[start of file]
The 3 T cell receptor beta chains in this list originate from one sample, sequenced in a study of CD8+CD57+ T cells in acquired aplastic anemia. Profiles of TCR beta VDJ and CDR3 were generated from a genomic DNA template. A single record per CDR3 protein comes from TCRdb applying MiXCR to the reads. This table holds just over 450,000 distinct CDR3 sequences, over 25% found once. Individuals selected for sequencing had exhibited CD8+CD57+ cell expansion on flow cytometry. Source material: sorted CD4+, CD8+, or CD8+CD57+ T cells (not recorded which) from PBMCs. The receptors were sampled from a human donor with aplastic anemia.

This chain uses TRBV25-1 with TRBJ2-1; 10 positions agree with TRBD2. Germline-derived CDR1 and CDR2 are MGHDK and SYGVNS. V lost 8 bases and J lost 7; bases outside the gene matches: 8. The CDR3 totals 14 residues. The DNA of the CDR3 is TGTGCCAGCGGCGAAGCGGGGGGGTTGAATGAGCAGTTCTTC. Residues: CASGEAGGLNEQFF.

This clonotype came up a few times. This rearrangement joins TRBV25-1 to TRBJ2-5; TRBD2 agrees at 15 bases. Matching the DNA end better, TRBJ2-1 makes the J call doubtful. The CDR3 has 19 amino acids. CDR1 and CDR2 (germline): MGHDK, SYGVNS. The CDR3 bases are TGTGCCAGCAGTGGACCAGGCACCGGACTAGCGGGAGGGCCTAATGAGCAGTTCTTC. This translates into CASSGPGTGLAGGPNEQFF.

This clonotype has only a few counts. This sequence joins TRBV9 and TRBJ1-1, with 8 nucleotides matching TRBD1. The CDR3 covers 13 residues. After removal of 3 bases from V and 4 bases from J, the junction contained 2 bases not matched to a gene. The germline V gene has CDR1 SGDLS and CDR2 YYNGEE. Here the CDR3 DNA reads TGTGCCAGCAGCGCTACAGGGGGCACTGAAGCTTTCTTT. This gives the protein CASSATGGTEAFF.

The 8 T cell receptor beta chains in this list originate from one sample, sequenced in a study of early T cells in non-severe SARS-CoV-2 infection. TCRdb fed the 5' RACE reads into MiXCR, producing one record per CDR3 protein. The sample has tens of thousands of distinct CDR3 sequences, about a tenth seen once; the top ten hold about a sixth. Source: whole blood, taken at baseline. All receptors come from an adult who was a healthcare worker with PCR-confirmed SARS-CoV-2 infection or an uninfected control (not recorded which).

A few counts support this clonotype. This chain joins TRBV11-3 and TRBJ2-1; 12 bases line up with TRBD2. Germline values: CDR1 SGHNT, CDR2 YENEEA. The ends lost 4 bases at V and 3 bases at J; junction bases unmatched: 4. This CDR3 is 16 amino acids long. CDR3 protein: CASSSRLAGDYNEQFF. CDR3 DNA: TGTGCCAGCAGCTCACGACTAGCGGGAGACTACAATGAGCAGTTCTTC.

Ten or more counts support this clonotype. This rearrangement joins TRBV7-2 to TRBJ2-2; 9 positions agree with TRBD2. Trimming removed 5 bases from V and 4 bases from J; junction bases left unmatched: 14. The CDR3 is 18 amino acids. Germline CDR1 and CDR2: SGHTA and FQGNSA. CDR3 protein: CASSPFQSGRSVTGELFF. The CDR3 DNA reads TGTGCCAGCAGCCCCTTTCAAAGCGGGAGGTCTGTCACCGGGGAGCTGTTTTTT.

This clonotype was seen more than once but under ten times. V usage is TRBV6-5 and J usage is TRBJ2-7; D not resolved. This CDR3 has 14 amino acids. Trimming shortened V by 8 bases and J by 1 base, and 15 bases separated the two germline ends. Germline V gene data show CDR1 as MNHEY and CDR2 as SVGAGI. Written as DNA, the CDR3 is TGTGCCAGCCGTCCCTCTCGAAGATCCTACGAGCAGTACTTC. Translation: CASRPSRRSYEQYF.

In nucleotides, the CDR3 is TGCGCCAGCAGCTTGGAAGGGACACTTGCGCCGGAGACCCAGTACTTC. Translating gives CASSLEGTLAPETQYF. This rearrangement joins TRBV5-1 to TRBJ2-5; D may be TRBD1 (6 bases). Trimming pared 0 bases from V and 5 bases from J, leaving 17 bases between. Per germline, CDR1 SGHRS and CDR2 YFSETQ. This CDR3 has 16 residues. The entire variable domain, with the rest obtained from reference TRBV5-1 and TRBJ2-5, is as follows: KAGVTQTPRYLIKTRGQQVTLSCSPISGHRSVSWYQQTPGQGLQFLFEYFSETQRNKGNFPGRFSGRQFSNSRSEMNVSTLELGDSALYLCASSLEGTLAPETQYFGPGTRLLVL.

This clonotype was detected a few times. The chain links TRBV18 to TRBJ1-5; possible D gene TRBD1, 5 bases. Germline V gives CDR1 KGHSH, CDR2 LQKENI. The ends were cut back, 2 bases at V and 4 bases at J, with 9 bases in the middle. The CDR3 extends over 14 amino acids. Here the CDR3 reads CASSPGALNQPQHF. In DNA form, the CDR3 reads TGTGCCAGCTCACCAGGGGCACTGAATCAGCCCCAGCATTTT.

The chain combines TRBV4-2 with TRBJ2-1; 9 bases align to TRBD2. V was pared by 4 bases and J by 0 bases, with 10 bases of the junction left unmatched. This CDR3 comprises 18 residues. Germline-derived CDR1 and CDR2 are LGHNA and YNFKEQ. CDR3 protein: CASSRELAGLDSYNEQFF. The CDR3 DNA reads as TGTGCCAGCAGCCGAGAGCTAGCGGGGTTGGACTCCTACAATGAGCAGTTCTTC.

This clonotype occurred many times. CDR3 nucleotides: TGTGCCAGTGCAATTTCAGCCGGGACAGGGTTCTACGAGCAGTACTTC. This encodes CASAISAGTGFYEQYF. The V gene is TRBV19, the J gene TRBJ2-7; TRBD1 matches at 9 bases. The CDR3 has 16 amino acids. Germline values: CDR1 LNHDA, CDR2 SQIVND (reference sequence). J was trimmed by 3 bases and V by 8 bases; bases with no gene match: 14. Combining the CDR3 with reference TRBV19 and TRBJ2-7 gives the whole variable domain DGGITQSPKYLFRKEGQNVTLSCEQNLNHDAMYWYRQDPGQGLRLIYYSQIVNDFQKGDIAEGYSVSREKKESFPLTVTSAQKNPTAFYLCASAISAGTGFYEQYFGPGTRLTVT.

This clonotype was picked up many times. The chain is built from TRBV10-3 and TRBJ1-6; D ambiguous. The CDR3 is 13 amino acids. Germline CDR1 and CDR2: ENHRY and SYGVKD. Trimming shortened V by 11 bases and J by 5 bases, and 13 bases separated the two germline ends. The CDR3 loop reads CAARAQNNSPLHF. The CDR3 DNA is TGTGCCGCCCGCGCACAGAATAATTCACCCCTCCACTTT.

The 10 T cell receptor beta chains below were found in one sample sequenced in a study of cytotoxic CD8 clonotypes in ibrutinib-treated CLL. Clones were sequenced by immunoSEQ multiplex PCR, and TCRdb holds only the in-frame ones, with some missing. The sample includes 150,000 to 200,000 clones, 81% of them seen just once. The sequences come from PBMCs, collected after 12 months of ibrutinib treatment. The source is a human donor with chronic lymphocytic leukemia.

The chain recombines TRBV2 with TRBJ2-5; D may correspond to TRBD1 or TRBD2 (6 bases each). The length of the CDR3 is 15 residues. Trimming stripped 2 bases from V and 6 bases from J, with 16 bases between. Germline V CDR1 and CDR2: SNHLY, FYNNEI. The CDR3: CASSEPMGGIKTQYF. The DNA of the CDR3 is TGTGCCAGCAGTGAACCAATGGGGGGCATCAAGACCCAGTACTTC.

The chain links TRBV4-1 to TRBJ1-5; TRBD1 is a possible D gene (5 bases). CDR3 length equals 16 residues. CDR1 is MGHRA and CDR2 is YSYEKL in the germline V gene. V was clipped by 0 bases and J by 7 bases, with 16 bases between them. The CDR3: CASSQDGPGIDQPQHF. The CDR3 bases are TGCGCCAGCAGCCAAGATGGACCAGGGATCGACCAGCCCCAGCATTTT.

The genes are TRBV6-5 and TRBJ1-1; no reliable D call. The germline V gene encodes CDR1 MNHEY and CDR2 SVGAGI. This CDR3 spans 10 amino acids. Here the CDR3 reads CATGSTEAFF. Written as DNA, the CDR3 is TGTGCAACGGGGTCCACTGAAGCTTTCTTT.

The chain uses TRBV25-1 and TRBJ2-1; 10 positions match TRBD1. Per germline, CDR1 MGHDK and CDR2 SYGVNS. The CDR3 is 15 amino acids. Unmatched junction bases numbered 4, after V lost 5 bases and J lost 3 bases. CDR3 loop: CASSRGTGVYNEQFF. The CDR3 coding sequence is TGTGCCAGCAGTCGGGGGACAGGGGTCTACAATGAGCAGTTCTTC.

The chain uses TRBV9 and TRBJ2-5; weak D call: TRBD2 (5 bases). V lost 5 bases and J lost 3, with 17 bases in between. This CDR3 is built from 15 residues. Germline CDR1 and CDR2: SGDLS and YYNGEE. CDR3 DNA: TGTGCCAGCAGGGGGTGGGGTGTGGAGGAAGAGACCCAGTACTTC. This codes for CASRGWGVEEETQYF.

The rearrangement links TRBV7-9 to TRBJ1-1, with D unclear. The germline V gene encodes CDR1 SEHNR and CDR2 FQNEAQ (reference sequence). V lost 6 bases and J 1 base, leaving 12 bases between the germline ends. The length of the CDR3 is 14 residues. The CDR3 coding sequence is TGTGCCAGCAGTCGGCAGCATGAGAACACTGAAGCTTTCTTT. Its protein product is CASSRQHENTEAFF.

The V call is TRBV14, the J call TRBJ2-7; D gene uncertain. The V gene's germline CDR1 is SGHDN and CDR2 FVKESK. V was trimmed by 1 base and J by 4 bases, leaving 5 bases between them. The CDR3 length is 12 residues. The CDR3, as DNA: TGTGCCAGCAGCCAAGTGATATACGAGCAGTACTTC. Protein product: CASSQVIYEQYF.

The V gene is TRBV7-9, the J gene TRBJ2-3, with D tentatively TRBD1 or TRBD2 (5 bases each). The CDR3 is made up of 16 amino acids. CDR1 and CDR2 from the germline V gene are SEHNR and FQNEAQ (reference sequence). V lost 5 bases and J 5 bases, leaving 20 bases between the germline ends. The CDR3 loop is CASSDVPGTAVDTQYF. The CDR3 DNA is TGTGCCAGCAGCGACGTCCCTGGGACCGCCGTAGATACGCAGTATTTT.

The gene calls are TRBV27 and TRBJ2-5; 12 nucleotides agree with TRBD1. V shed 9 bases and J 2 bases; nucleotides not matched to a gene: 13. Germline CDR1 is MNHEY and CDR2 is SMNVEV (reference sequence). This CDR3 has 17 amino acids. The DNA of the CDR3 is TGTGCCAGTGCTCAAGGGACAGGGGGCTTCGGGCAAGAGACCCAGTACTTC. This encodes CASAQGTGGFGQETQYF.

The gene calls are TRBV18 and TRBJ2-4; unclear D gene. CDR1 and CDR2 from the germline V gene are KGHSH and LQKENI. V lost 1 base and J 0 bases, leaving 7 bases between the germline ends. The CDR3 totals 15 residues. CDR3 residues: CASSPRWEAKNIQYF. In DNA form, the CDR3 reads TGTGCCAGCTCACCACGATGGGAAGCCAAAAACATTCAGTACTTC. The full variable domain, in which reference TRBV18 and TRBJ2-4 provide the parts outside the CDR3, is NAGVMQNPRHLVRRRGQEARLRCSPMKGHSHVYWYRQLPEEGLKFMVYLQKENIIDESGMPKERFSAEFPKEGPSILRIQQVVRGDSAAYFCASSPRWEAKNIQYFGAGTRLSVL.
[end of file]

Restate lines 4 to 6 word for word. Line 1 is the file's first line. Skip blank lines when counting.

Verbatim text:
This clonotype has only a few counts. This sequence joins TRBV9 and TRBJ1-1, with 8 nucleotides matching TRBD1. The CDR3 covers 13 residues. After removal of 3 bases from V and 4 bases from J, the junction contained 2 bases not matched to a gene. The germline V gene has CDR1 SGDLS and CDR2 YYNGEE. Here the CDR3 DNA reads TGTGCCAGCAGCGCTACAGGGGGCACTGAAGCTTTCTTT. This gives the protein CASSATGGTEAFF.

The 8 T cell receptor beta chains in this list originate from one sample, sequenced in a study of early T cells in non-severe SARS-CoV-2 infection. TCRdb fed the 5' RACE reads into MiXCR, producing one record per CDR3 protein. The sample has tens of thousands of distinct CDR3 sequences, about a tenth seen once; the top ten hold about a sixth. Source: whole blood, taken at baseline. All receptors come from an adult who was a healthcare worker with PCR-confirmed SARS-CoV-2 infection or an uninfected control (not recorded which).

A few counts support this clonotype. This chain joins TRBV11-3 and TRBJ2-1; 12 bases line up with TRBD2. Germline values: CDR1 SGHNT, CDR2 YENEEA. The ends lost 4 bases at V and 3 bases at J; junction bases unmatched: 4. This CDR3 is 16 amino acids long. CDR3 protein: CASSSRLAGDYNEQFF. CDR3 DNA: TGTGCCAGCAGCTCACGACTAGCGGGAGACTACAATGAGCAGTTCTTC.